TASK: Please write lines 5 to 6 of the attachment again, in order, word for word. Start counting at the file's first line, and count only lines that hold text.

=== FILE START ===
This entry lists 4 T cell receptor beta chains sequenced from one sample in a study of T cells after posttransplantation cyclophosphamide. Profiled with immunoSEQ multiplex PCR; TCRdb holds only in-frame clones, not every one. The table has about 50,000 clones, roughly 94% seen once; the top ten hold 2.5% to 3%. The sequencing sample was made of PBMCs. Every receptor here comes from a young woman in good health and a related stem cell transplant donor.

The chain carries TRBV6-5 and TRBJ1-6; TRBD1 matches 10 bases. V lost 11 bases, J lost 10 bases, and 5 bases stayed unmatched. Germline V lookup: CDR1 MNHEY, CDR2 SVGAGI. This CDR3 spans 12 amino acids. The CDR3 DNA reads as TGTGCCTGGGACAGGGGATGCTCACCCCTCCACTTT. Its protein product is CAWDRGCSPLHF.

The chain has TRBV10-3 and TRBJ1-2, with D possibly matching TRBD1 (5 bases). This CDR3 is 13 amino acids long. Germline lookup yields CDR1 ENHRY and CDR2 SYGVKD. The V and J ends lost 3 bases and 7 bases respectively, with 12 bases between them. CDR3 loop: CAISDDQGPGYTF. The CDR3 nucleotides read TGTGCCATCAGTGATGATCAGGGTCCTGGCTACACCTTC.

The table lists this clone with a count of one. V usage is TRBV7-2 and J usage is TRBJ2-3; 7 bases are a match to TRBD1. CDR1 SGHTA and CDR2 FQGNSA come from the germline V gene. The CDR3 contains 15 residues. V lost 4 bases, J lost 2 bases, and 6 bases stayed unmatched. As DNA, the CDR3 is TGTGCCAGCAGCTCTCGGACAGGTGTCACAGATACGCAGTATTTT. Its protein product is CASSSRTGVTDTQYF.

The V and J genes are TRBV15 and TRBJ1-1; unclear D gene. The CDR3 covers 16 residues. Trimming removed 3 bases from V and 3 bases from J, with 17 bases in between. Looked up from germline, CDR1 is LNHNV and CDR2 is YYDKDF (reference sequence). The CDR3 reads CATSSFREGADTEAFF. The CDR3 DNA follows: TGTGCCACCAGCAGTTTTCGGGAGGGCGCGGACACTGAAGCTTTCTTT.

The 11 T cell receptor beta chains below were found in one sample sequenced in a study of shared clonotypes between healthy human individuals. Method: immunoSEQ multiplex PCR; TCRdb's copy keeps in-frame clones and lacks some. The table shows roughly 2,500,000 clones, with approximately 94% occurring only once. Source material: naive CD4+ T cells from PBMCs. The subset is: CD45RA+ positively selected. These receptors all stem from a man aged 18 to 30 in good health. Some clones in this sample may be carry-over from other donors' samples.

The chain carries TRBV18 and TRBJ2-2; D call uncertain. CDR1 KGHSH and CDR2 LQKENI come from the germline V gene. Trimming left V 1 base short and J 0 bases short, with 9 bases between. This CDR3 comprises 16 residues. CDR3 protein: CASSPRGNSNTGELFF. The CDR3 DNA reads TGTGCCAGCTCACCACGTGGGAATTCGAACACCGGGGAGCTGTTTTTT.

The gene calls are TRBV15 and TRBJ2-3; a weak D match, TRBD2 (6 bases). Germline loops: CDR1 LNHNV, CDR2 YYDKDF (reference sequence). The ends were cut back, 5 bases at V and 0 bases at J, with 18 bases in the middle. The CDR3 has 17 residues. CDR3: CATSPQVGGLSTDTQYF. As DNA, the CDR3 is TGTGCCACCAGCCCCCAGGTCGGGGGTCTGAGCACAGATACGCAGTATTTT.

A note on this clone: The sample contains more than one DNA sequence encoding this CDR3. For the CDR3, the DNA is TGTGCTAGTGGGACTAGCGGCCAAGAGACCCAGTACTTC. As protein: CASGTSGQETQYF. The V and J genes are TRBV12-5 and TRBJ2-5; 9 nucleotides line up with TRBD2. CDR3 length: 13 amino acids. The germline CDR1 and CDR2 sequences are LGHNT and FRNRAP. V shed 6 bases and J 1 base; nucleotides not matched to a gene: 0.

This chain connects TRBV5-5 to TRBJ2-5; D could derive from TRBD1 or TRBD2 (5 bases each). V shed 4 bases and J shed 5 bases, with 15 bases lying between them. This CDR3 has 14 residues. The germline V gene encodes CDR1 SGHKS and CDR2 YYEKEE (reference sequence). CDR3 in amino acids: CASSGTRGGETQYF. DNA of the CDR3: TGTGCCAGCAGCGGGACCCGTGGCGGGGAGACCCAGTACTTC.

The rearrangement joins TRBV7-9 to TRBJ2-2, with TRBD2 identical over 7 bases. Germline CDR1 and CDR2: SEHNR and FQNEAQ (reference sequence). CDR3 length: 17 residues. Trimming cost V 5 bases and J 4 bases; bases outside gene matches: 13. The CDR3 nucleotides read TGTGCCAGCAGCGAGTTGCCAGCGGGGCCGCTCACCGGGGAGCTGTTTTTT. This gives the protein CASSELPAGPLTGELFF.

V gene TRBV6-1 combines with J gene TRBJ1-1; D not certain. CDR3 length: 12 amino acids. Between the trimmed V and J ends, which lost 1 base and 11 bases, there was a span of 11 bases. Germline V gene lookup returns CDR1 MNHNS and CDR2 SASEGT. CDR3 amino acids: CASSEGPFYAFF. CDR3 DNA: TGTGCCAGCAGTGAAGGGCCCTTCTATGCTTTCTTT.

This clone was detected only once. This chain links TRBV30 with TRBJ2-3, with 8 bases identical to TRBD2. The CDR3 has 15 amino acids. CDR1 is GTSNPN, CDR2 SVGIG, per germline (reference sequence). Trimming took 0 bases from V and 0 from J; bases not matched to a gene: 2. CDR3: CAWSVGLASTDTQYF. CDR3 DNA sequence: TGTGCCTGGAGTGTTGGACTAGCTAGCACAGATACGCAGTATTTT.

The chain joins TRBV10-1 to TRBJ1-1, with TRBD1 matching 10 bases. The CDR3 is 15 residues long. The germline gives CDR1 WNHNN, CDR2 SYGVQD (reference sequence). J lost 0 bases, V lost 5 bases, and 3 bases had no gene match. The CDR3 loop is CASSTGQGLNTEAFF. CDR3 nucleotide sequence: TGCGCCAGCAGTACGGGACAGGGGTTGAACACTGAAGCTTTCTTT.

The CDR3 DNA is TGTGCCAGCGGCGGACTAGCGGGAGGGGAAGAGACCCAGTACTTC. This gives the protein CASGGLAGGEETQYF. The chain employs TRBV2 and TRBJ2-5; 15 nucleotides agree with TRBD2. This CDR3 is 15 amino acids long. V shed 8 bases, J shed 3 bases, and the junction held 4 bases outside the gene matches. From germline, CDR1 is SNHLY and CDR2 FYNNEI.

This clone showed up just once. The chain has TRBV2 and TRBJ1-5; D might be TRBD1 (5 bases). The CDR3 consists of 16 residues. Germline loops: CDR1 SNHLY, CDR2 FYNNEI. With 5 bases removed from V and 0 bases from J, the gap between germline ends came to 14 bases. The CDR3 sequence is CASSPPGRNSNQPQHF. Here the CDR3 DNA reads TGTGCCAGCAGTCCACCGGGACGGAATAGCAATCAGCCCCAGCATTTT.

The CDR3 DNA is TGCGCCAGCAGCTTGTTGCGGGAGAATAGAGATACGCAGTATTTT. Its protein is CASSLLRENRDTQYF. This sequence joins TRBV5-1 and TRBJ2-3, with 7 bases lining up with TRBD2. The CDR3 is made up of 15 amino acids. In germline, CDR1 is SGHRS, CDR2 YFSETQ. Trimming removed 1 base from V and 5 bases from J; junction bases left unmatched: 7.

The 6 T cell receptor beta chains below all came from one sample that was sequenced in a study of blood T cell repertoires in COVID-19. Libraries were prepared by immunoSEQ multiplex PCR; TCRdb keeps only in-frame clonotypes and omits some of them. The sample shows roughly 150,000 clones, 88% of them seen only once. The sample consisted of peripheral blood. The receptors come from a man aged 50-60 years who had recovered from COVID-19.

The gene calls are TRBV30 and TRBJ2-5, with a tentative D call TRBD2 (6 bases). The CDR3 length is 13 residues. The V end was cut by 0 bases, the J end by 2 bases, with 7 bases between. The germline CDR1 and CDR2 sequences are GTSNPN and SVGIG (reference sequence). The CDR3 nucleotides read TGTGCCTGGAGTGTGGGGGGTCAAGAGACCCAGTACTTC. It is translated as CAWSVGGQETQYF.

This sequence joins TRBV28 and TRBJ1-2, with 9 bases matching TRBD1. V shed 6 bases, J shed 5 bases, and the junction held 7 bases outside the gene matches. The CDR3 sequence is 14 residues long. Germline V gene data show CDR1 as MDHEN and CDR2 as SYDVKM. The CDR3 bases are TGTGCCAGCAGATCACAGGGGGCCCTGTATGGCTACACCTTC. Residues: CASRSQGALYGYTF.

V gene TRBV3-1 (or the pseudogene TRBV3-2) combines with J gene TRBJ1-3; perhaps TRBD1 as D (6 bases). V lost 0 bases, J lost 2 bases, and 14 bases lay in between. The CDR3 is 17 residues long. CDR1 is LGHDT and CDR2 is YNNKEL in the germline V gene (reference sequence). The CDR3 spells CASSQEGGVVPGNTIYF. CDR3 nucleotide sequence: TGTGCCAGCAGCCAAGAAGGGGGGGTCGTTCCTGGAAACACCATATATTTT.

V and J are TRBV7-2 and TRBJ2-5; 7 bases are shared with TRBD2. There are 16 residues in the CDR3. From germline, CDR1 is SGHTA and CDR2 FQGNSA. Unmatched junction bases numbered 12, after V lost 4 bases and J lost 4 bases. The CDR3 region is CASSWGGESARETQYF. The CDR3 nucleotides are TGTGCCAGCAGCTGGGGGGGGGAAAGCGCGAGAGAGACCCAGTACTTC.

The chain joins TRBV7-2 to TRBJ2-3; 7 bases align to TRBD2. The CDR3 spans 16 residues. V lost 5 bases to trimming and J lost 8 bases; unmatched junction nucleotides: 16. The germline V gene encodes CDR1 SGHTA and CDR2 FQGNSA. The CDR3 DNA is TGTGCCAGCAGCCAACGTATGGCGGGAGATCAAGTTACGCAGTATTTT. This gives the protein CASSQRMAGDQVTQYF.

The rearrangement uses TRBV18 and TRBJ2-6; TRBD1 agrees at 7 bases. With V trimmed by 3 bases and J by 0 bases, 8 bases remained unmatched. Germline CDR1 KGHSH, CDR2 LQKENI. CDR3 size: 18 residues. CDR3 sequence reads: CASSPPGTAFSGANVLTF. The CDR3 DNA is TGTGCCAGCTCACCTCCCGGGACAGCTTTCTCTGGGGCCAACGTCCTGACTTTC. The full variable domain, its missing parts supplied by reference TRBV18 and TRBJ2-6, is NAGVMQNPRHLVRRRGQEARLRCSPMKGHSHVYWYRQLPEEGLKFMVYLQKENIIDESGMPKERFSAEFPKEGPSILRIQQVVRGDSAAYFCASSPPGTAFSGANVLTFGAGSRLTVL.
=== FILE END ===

The V and J genes are TRBV15 and TRBJ1-1; unclear D gene. The CDR3 covers 16 residues. Trimming removed 3 bases from V and 3 bases from J, with 17 bases in between. Looked up from germline, CDR1 is LNHNV and CDR2 is YYDKDF (reference sequence). The CDR3 reads CATSSFREGADTEAFF. The CDR3 DNA follows: TGTGCCACCAGCAGTTTTCGGGAGGGCGCGGACACTGAAGCTTTCTTT.

The 11 T cell receptor beta chains below were found in one sample sequenced in a study of shared clonotypes between healthy human individuals. Method: immunoSEQ multiplex PCR; TCRdb's copy keeps in-frame clones and lacks some. The table shows roughly 2,500,000 clones, with approximately 94% occurring only once. Source material: naive CD4+ T cells from PBMCs. The subset is: CD45RA+ positively selected. These receptors all stem from a man aged 18 to 30 in good health. Some clones in this sample may be carry-over from other donors' samples.